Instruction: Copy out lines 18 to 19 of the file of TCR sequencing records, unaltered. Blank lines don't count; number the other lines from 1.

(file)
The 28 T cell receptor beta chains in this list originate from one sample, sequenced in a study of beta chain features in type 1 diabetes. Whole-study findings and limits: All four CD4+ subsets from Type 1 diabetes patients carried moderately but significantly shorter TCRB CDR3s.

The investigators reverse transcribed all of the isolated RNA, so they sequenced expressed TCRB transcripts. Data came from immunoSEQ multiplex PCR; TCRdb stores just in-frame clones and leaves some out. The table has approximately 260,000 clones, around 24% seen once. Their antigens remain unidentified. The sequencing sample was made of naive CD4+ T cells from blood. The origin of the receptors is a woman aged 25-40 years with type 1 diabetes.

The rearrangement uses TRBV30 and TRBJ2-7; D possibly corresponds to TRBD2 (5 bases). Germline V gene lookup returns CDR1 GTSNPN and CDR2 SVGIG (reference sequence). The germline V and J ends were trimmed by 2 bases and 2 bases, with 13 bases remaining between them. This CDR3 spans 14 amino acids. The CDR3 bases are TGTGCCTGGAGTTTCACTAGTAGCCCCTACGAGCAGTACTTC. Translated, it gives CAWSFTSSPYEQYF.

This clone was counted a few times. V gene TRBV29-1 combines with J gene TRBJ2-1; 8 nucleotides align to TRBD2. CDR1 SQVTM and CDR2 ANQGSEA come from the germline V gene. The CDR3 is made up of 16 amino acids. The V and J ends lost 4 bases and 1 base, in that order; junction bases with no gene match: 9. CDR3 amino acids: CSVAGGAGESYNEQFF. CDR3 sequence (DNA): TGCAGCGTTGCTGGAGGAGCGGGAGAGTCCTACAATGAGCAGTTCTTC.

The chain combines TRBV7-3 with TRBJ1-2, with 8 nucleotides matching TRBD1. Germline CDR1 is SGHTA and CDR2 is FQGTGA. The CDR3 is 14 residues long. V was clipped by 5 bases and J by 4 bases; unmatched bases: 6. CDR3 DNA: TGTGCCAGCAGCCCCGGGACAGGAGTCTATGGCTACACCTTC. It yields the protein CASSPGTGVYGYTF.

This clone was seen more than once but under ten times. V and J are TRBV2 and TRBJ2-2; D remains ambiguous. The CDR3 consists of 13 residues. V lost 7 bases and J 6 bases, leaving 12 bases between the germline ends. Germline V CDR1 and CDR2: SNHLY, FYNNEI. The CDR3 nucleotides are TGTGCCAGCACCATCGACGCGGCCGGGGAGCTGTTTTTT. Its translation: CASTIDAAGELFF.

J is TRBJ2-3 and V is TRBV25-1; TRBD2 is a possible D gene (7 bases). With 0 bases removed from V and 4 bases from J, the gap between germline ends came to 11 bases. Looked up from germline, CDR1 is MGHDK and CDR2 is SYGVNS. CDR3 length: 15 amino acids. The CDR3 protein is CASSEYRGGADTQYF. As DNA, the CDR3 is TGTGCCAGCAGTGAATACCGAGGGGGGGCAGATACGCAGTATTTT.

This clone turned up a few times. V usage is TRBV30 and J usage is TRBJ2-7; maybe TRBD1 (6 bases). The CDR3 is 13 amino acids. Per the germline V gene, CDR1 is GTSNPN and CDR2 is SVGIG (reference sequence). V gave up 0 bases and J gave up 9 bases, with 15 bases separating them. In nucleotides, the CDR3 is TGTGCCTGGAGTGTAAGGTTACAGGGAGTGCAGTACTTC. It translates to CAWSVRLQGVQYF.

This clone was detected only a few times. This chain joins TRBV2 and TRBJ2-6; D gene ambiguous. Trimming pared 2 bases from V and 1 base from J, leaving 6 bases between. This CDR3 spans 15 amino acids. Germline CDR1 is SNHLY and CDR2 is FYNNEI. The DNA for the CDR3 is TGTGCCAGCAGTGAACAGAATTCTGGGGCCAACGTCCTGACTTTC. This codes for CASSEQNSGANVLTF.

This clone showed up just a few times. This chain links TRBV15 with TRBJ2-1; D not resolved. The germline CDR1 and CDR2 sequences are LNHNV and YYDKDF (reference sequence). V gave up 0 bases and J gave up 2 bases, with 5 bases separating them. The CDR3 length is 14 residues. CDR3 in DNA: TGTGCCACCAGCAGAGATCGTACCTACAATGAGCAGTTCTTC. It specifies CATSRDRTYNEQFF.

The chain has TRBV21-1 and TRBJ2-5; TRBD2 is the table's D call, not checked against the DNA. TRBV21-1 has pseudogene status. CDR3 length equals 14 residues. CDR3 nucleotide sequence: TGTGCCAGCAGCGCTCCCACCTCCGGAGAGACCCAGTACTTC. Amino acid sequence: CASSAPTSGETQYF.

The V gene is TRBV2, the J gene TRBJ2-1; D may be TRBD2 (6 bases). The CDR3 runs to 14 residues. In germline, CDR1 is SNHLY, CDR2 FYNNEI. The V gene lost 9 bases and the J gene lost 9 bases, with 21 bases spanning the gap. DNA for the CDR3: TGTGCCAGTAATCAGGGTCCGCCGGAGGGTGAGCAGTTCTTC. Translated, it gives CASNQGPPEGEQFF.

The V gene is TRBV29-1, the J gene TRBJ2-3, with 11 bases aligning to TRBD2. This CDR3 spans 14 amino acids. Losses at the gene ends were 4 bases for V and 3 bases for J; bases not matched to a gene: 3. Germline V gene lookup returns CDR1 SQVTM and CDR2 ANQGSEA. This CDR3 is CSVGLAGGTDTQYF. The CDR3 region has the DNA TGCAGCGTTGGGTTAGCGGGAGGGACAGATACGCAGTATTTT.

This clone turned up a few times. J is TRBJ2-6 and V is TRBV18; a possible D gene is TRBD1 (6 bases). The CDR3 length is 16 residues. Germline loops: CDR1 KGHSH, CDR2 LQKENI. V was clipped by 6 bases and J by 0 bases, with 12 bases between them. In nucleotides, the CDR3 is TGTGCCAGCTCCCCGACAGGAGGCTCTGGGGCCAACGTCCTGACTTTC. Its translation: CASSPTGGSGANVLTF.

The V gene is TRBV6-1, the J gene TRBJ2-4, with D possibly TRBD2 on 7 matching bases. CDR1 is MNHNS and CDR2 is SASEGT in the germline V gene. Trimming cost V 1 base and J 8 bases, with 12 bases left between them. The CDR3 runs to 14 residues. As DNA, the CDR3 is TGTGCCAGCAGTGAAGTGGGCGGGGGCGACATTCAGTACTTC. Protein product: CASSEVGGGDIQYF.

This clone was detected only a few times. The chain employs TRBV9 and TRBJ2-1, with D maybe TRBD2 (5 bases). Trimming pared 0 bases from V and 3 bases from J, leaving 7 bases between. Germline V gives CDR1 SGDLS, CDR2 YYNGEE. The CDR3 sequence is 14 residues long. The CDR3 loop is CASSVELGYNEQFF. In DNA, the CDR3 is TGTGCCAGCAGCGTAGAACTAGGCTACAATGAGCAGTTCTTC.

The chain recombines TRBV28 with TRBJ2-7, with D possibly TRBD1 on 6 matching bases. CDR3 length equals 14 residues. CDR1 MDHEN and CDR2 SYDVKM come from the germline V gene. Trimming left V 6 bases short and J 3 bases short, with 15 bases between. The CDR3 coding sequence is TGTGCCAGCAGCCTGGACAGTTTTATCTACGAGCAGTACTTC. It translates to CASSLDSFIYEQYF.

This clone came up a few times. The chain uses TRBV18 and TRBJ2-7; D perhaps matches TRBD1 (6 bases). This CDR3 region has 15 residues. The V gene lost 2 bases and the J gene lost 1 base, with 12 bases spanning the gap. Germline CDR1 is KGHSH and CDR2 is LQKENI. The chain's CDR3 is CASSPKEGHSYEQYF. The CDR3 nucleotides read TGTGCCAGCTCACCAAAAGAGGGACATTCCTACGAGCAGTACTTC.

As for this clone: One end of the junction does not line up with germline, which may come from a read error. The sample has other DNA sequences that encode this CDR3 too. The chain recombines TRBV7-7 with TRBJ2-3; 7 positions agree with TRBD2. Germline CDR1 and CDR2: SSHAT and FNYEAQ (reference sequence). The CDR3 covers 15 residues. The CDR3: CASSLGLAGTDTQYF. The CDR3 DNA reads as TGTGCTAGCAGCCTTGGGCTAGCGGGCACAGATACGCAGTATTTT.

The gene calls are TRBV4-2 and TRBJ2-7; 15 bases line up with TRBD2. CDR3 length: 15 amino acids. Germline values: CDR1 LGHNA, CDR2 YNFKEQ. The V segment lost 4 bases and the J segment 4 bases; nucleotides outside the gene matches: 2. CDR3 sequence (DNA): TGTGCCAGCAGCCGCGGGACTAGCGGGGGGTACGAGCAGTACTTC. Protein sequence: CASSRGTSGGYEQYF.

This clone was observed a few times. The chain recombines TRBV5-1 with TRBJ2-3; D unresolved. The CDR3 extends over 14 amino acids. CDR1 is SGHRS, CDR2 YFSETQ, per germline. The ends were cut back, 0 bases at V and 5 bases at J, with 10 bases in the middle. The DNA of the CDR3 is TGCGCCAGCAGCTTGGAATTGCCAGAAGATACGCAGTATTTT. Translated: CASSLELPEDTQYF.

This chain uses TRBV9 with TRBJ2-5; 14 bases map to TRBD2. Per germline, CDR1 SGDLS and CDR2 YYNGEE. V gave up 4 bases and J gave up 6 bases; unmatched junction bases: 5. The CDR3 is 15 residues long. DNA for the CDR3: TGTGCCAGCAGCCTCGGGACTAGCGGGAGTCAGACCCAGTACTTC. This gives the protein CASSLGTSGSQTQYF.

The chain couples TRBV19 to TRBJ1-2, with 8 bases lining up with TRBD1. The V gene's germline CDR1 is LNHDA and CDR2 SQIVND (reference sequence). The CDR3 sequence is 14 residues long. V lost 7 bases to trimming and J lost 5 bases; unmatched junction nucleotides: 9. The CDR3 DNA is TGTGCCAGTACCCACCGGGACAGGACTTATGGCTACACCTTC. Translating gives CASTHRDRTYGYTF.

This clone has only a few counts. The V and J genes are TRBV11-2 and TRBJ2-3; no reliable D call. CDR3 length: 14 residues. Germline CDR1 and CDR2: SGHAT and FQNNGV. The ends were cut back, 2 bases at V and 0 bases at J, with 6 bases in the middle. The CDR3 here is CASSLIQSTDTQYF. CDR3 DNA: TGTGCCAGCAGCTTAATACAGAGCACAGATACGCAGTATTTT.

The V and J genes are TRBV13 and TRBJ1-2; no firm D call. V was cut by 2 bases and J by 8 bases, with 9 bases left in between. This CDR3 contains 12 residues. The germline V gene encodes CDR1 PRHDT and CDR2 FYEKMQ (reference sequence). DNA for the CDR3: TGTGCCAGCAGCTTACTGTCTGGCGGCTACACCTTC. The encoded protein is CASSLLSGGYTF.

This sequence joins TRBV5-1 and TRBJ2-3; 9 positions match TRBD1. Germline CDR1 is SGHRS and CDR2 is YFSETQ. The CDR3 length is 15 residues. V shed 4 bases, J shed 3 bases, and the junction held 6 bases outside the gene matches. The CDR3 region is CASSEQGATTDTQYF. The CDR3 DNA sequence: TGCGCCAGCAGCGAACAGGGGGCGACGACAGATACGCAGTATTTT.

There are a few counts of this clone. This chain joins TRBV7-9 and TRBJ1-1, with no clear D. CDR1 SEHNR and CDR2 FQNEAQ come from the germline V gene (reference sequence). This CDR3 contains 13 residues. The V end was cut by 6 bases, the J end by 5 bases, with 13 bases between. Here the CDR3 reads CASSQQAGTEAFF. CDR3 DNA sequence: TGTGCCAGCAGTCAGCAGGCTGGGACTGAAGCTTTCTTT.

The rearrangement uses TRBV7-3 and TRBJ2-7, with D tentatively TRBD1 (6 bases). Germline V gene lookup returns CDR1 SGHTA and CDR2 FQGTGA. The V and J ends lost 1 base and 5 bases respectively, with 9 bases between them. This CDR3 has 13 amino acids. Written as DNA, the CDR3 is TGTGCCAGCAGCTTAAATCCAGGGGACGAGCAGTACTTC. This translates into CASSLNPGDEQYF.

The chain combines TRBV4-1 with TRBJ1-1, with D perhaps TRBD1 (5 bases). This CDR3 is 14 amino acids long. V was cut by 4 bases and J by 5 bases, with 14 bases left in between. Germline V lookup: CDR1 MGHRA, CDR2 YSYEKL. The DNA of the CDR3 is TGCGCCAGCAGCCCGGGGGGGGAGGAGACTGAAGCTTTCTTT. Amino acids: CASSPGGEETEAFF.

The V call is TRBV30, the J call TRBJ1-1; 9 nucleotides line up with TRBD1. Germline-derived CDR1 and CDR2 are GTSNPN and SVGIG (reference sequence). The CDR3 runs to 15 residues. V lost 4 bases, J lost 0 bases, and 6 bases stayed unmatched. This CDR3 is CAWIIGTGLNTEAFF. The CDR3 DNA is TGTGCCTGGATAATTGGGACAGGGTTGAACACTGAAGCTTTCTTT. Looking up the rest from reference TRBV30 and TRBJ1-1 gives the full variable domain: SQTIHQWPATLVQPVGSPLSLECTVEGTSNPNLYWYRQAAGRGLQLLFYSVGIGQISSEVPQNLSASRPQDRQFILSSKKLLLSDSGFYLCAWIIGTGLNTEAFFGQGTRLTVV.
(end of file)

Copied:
This clone came up a few times. The chain uses TRBV18 and TRBJ2-7; D perhaps matches TRBD1 (6 bases). This CDR3 region has 15 residues. The V gene lost 2 bases and the J gene lost 1 base, with 12 bases spanning the gap. Germline CDR1 is KGHSH and CDR2 is LQKENI. The chain's CDR3 is CASSPKEGHSYEQYF. The CDR3 nucleotides read TGTGCCAGCTCACCAAAAGAGGGACATTCCTACGAGCAGTACTTC.

As for this clone: One end of the junction does not line up with germline, which may come from a read error. The sample has other DNA sequences that encode this CDR3 too. The chain recombines TRBV7-7 with TRBJ2-3; 7 positions agree with TRBD2. Germline CDR1 and CDR2: SSHAT and FNYEAQ (reference sequence). The CDR3 covers 15 residues. The CDR3: CASSLGLAGTDTQYF. The CDR3 DNA reads as TGTGCTAGCAGCCTTGGGCTAGCGGGCACAGATACGCAGTATTTT.